Tuesday, May 6, 2014


The word "yellow" comes from the Old English geolu, geolwe, meaning "yellow, yellowish", derived from the Proto-Germanic word gelwaz. It has the same Indo-European base, -ghel, as the word yell; -ghel means both bright and gleaming, and to cry out. Yellow is a color which cries out for attention.
Yellow is commonly associated with gold, wealth, sunshine, reason, happiness, optimism and fun and it plays an important part in some cultures.

I took this picture at about 9:00 yesterday morning. This yellow patches stunned the window-seaters just before we came in for landing in Kopehavn. The captain took a swanky swirl over the surroundings of Malmo, in Southern Sweden. I wondered what the bright yellow squares were.

A few hours later, we drove towards the west coast of Zeeland and passed some more fields of these squares; clearly fields of yellow flowers.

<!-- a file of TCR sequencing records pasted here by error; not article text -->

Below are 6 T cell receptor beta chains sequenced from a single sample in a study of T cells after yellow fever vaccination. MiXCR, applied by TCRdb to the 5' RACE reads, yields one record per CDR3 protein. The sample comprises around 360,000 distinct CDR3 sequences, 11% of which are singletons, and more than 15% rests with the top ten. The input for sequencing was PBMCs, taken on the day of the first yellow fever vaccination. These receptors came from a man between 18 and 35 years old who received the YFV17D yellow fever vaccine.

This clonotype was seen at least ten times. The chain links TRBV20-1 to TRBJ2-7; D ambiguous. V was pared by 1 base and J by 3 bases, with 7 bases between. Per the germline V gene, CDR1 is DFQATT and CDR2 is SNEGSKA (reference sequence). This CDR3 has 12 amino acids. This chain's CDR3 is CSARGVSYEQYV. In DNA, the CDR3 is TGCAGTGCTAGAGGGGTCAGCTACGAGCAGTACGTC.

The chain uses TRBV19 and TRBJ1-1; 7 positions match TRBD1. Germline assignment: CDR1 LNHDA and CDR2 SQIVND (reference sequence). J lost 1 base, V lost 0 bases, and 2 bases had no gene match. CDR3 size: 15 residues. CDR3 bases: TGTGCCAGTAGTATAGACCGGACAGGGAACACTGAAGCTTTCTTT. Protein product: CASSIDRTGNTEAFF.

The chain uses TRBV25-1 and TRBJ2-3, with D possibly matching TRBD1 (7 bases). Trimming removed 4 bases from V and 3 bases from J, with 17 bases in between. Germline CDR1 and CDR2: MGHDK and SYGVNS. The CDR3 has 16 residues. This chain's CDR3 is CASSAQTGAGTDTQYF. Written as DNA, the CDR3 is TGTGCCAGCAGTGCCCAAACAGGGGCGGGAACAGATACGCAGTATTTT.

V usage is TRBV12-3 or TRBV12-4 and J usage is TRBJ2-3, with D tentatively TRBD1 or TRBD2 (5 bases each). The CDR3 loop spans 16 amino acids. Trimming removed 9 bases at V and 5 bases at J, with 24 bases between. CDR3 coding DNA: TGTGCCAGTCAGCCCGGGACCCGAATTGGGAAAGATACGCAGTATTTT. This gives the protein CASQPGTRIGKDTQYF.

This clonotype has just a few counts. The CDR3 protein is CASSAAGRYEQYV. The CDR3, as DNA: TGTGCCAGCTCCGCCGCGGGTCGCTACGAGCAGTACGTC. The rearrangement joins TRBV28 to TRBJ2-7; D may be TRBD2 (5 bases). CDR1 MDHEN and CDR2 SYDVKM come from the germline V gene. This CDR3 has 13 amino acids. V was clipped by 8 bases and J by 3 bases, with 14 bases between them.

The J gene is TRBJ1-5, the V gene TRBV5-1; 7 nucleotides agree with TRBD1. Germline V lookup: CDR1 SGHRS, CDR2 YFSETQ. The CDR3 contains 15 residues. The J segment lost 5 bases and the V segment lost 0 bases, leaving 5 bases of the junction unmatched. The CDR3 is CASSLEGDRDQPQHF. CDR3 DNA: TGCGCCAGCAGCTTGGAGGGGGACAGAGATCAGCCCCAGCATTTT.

It is Rapeseed (Brassica napus), also known as rape, oilseed rape, rapa, rappi, rapaseed (and, in the case of one particular group of cultivars, canola), is a bright yellow flowering member of the family Brassicaceae (mustard or cabbage family).

The name derives from the Latin for turnip, rāpa or rāpum, and is first recorded in English at the end of the 14th century. Older writers usually distinguished the turnip and rape by the adjectives round and long (-rooted), respectively. Rutabagas, Brassica napobrassica are sometimes considered a variety of Brassica napus (according to my friend Google).

Brassica napus is cultivated mainly for its oil-rich seed, the third largest source of vegetable oil in the world.